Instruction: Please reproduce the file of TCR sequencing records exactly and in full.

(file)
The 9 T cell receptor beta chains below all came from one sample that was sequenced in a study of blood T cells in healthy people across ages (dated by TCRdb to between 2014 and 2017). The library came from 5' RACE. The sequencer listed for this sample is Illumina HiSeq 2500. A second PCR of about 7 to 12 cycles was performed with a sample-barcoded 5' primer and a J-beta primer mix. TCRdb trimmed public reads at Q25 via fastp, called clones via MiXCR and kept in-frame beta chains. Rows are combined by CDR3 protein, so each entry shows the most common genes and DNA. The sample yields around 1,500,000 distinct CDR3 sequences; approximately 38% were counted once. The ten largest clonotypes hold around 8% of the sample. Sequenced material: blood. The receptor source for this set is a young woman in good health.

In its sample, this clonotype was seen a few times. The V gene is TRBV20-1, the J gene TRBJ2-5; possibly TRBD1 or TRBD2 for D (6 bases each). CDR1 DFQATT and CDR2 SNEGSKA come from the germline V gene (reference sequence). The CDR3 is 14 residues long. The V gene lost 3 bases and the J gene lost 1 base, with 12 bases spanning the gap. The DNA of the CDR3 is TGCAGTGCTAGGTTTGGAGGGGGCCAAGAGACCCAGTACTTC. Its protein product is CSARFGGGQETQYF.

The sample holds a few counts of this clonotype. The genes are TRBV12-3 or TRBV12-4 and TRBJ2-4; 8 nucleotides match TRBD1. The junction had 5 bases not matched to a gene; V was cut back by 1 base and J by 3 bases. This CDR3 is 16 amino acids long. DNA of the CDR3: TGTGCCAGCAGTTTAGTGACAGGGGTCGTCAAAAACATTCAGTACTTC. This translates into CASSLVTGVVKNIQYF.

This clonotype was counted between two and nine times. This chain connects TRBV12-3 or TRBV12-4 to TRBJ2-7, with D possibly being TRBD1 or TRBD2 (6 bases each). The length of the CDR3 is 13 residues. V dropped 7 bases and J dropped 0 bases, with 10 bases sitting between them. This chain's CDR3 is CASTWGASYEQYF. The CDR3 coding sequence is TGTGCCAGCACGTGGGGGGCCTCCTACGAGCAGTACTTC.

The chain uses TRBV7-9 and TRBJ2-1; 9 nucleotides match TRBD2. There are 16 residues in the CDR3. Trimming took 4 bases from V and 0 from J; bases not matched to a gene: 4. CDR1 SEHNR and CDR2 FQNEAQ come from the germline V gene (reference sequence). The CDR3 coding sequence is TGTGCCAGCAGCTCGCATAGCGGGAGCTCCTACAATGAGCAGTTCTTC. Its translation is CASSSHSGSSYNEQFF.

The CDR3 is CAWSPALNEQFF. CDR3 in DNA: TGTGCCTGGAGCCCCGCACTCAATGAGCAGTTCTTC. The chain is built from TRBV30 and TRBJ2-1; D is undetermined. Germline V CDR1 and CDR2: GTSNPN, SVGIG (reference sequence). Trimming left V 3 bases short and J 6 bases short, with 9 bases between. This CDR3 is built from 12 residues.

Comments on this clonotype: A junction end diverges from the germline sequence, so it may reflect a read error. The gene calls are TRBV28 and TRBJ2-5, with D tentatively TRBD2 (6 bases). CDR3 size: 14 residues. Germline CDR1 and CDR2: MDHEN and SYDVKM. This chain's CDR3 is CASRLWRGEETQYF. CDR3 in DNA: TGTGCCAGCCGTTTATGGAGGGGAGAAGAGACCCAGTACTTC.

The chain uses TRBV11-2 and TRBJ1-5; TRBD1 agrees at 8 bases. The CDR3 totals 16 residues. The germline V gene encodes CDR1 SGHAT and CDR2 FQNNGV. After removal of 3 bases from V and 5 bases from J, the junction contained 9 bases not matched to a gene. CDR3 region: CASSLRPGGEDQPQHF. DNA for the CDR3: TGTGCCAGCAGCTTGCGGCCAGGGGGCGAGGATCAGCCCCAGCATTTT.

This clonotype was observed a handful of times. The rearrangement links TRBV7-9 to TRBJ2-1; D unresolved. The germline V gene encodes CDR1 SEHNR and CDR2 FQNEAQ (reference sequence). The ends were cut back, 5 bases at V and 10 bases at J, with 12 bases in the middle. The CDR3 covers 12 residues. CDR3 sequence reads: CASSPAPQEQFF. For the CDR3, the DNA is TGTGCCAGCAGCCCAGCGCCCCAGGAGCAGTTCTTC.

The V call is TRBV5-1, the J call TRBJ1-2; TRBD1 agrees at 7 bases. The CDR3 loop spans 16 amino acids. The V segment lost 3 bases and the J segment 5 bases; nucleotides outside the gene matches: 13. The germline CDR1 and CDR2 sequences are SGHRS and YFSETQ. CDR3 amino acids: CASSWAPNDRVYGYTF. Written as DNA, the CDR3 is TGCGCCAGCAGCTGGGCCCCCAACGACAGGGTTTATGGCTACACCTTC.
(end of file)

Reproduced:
The 9 T cell receptor beta chains below all came from one sample that was sequenced in a study of blood T cells in healthy people across ages (dated by TCRdb to between 2014 and 2017). The library came from 5' RACE. The sequencer listed for this sample is Illumina HiSeq 2500. A second PCR of about 7 to 12 cycles was performed with a sample-barcoded 5' primer and a J-beta primer mix. TCRdb trimmed public reads at Q25 via fastp, called clones via MiXCR and kept in-frame beta chains. Rows are combined by CDR3 protein, so each entry shows the most common genes and DNA. The sample yields around 1,500,000 distinct CDR3 sequences; approximately 38% were counted once. The ten largest clonotypes hold around 8% of the sample. Sequenced material: blood. The receptor source for this set is a young woman in good health.

In its sample, this clonotype was seen a few times. The V gene is TRBV20-1, the J gene TRBJ2-5; possibly TRBD1 or TRBD2 for D (6 bases each). CDR1 DFQATT and CDR2 SNEGSKA come from the germline V gene (reference sequence). The CDR3 is 14 residues long. The V gene lost 3 bases and the J gene lost 1 base, with 12 bases spanning the gap. The DNA of the CDR3 is TGCAGTGCTAGGTTTGGAGGGGGCCAAGAGACCCAGTACTTC. Its protein product is CSARFGGGQETQYF.

The sample holds a few counts of this clonotype. The genes are TRBV12-3 or TRBV12-4 and TRBJ2-4; 8 nucleotides match TRBD1. The junction had 5 bases not matched to a gene; V was cut back by 1 base and J by 3 bases. This CDR3 is 16 amino acids long. DNA of the CDR3: TGTGCCAGCAGTTTAGTGACAGGGGTCGTCAAAAACATTCAGTACTTC. This translates into CASSLVTGVVKNIQYF.

This clonotype was counted between two and nine times. This chain connects TRBV12-3 or TRBV12-4 to TRBJ2-7, with D possibly being TRBD1 or TRBD2 (6 bases each). The length of the CDR3 is 13 residues. V dropped 7 bases and J dropped 0 bases, with 10 bases sitting between them. This chain's CDR3 is CASTWGASYEQYF. The CDR3 coding sequence is TGTGCCAGCACGTGGGGGGCCTCCTACGAGCAGTACTTC.

The chain uses TRBV7-9 and TRBJ2-1; 9 nucleotides match TRBD2. There are 16 residues in the CDR3. Trimming took 4 bases from V and 0 from J; bases not matched to a gene: 4. CDR1 SEHNR and CDR2 FQNEAQ come from the germline V gene (reference sequence). The CDR3 coding sequence is TGTGCCAGCAGCTCGCATAGCGGGAGCTCCTACAATGAGCAGTTCTTC. Its translation is CASSSHSGSSYNEQFF.

The CDR3 is CAWSPALNEQFF. CDR3 in DNA: TGTGCCTGGAGCCCCGCACTCAATGAGCAGTTCTTC. The chain is built from TRBV30 and TRBJ2-1; D is undetermined. Germline V CDR1 and CDR2: GTSNPN, SVGIG (reference sequence). Trimming left V 3 bases short and J 6 bases short, with 9 bases between. This CDR3 is built from 12 residues.

Comments on this clonotype: A junction end diverges from the germline sequence, so it may reflect a read error. The gene calls are TRBV28 and TRBJ2-5, with D tentatively TRBD2 (6 bases). CDR3 size: 14 residues. Germline CDR1 and CDR2: MDHEN and SYDVKM. This chain's CDR3 is CASRLWRGEETQYF. CDR3 in DNA: TGTGCCAGCCGTTTATGGAGGGGAGAAGAGACCCAGTACTTC.

The chain uses TRBV11-2 and TRBJ1-5; TRBD1 agrees at 8 bases. The CDR3 totals 16 residues. The germline V gene encodes CDR1 SGHAT and CDR2 FQNNGV. After removal of 3 bases from V and 5 bases from J, the junction contained 9 bases not matched to a gene. CDR3 region: CASSLRPGGEDQPQHF. DNA for the CDR3: TGTGCCAGCAGCTTGCGGCCAGGGGGCGAGGATCAGCCCCAGCATTTT.

This clonotype was observed a handful of times. The rearrangement links TRBV7-9 to TRBJ2-1; D unresolved. The germline V gene encodes CDR1 SEHNR and CDR2 FQNEAQ (reference sequence). The ends were cut back, 5 bases at V and 10 bases at J, with 12 bases in the middle. The CDR3 covers 12 residues. CDR3 sequence reads: CASSPAPQEQFF. For the CDR3, the DNA is TGTGCCAGCAGCCCAGCGCCCCAGGAGCAGTTCTTC.

The V call is TRBV5-1, the J call TRBJ1-2; TRBD1 agrees at 7 bases. The CDR3 loop spans 16 amino acids. The V segment lost 3 bases and the J segment 5 bases; nucleotides outside the gene matches: 13. The germline CDR1 and CDR2 sequences are SGHRS and YFSETQ. CDR3 amino acids: CASSWAPNDRVYGYTF. Written as DNA, the CDR3 is TGCGCCAGCAGCTGGGCCCCCAACGACAGGGTTTATGGCTACACCTTC.